In this talk, we will introduce a few definitions of simply connectedness in algebraic geometry - each corresponding to one of the equivalent definitions above. We will then compare these definitions and discuss how their consequences differ from their topological counterparts.

Title: Regularization in Infinite-Width ReLU Networks; zoom link @ https://sites.google.com/view/minds-seminar/home

Date: 09/24/2020

Time: 2:30 PM - 3:30 PM

Place: Online (virtual meeting)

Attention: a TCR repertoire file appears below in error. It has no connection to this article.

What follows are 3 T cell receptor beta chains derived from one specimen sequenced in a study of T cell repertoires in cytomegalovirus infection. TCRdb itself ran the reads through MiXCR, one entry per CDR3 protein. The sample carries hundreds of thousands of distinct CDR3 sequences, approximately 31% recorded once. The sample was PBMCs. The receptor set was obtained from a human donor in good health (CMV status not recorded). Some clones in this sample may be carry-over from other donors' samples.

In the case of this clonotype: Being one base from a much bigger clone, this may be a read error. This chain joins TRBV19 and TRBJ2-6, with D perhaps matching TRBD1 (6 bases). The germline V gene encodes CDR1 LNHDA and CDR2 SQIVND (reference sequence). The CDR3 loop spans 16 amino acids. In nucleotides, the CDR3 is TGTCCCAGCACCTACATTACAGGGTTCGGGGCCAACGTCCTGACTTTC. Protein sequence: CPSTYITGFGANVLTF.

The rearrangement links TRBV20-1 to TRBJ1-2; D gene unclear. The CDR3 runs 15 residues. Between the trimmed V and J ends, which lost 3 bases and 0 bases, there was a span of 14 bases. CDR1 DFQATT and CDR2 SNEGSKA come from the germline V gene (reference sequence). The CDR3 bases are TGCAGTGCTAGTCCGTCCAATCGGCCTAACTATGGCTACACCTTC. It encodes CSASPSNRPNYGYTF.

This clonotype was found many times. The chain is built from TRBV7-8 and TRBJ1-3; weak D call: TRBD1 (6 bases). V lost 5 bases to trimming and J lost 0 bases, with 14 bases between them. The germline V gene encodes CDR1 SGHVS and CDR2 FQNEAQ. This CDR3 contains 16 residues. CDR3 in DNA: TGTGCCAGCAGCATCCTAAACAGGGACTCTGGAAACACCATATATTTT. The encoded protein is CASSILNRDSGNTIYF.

A growing body of research illustrates that neural network generalization performance is less dependent on the network size (i.e. number of weights or parameters) and more dependent on the magnitude of the weights. That is, generalization is not achieved by limiting the size of the network, but rather by explicitly or implicitly controlling the magnitude of the weights. To better understand this phenomenon, we will explore how neural networks represent functions as the number of weights in the network approaches infinity. Specifically, we characterize the norm required to realize a function f as a single hidden-layer ReLU network with an unbounded number of units (infinite width), but where the Euclidean norm of the weights is bounded, including precisely characterizing which functions can be realized with finite norm. This was settled for univariate functions in Savarese et al. (2019), where it was shown that the required norm is determined by the L1-norm of the second derivative of the function. We extend the characterization to multivariate functions (i.e., networks with d input units), relating the required norm to the L1-norm of the Radon transform of a (d+1)/2-power Laplacian of the function. This characterization allows us to show that all functions in certain Sobolev spaces can be represented with bounded norm and to obtain a depth separation result. These results have important implications for understanding generalization performance and the distinction between neural networks and more traditional kernel learning.